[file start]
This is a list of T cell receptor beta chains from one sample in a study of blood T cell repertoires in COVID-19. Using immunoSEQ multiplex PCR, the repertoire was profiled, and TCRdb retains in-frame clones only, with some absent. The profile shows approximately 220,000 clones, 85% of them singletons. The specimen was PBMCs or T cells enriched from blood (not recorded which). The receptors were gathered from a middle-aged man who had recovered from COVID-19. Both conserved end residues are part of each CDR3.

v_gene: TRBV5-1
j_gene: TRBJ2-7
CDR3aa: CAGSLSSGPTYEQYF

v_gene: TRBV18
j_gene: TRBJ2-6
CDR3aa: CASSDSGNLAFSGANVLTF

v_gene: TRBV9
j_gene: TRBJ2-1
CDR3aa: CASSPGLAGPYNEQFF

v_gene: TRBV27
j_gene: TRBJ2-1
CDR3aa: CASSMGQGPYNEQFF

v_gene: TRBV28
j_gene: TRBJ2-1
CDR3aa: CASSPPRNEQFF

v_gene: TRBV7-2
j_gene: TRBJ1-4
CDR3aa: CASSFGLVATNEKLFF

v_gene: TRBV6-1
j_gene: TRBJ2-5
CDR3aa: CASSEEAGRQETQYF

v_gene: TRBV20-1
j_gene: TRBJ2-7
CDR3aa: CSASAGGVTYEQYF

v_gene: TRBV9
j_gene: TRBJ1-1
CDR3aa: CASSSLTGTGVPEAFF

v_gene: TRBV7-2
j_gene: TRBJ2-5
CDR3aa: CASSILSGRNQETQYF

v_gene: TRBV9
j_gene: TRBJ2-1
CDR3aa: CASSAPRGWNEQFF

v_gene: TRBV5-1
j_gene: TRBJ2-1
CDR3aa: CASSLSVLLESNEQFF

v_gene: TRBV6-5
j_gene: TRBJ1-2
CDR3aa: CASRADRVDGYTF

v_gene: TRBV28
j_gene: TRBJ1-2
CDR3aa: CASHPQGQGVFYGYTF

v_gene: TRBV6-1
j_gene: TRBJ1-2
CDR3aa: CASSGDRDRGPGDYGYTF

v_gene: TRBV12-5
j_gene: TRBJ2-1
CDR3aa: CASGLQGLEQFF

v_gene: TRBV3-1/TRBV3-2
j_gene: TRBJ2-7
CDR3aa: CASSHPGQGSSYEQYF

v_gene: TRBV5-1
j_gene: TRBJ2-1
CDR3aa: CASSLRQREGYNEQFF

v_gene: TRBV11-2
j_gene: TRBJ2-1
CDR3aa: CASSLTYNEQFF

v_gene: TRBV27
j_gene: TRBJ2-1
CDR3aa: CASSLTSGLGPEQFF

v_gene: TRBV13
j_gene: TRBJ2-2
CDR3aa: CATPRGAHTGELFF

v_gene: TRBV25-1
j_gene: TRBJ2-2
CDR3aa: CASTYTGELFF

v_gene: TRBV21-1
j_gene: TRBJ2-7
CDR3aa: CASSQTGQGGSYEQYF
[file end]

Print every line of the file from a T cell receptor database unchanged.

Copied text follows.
This is a list of T cell receptor beta chains from one sample in a study of blood T cell repertoires in COVID-19. Using immunoSEQ multiplex PCR, the repertoire was profiled, and TCRdb retains in-frame clones only, with some absent. The profile shows approximately 220,000 clones, 85% of them singletons. The specimen was PBMCs or T cells enriched from blood (not recorded which). The receptors were gathered from a middle-aged man who had recovered from COVID-19. Both conserved end residues are part of each CDR3.

v_gene: TRBV5-1
j_gene: TRBJ2-7
CDR3aa: CAGSLSSGPTYEQYF

v_gene: TRBV18
j_gene: TRBJ2-6
CDR3aa: CASSDSGNLAFSGANVLTF

v_gene: TRBV9
j_gene: TRBJ2-1
CDR3aa: CASSPGLAGPYNEQFF

v_gene: TRBV27
j_gene: TRBJ2-1
CDR3aa: CASSMGQGPYNEQFF

v_gene: TRBV28
j_gene: TRBJ2-1
CDR3aa: CASSPPRNEQFF

v_gene: TRBV7-2
j_gene: TRBJ1-4
CDR3aa: CASSFGLVATNEKLFF

v_gene: TRBV6-1
j_gene: TRBJ2-5
CDR3aa: CASSEEAGRQETQYF

v_gene: TRBV20-1
j_gene: TRBJ2-7
CDR3aa: CSASAGGVTYEQYF

v_gene: TRBV9
j_gene: TRBJ1-1
CDR3aa: CASSSLTGTGVPEAFF

v_gene: TRBV7-2
j_gene: TRBJ2-5
CDR3aa: CASSILSGRNQETQYF

v_gene: TRBV9
j_gene: TRBJ2-1
CDR3aa: CASSAPRGWNEQFF

v_gene: TRBV5-1
j_gene: TRBJ2-1
CDR3aa: CASSLSVLLESNEQFF

v_gene: TRBV6-5
j_gene: TRBJ1-2
CDR3aa: CASRADRVDGYTF

v_gene: TRBV28
j_gene: TRBJ1-2
CDR3aa: CASHPQGQGVFYGYTF

v_gene: TRBV6-1
j_gene: TRBJ1-2
CDR3aa: CASSGDRDRGPGDYGYTF

v_gene: TRBV12-5
j_gene: TRBJ2-1
CDR3aa: CASGLQGLEQFF

v_gene: TRBV3-1/TRBV3-2
j_gene: TRBJ2-7
CDR3aa: CASSHPGQGSSYEQYF

v_gene: TRBV5-1
j_gene: TRBJ2-1
CDR3aa: CASSLRQREGYNEQFF

v_gene: TRBV11-2
j_gene: TRBJ2-1
CDR3aa: CASSLTYNEQFF

v_gene: TRBV27
j_gene: TRBJ2-1
CDR3aa: CASSLTSGLGPEQFF

v_gene: TRBV13
j_gene: TRBJ2-2
CDR3aa: CATPRGAHTGELFF

v_gene: TRBV25-1
j_gene: TRBJ2-2
CDR3aa: CASTYTGELFF

v_gene: TRBV21-1
j_gene: TRBJ2-7
CDR3aa: CASSQTGQGGSYEQYF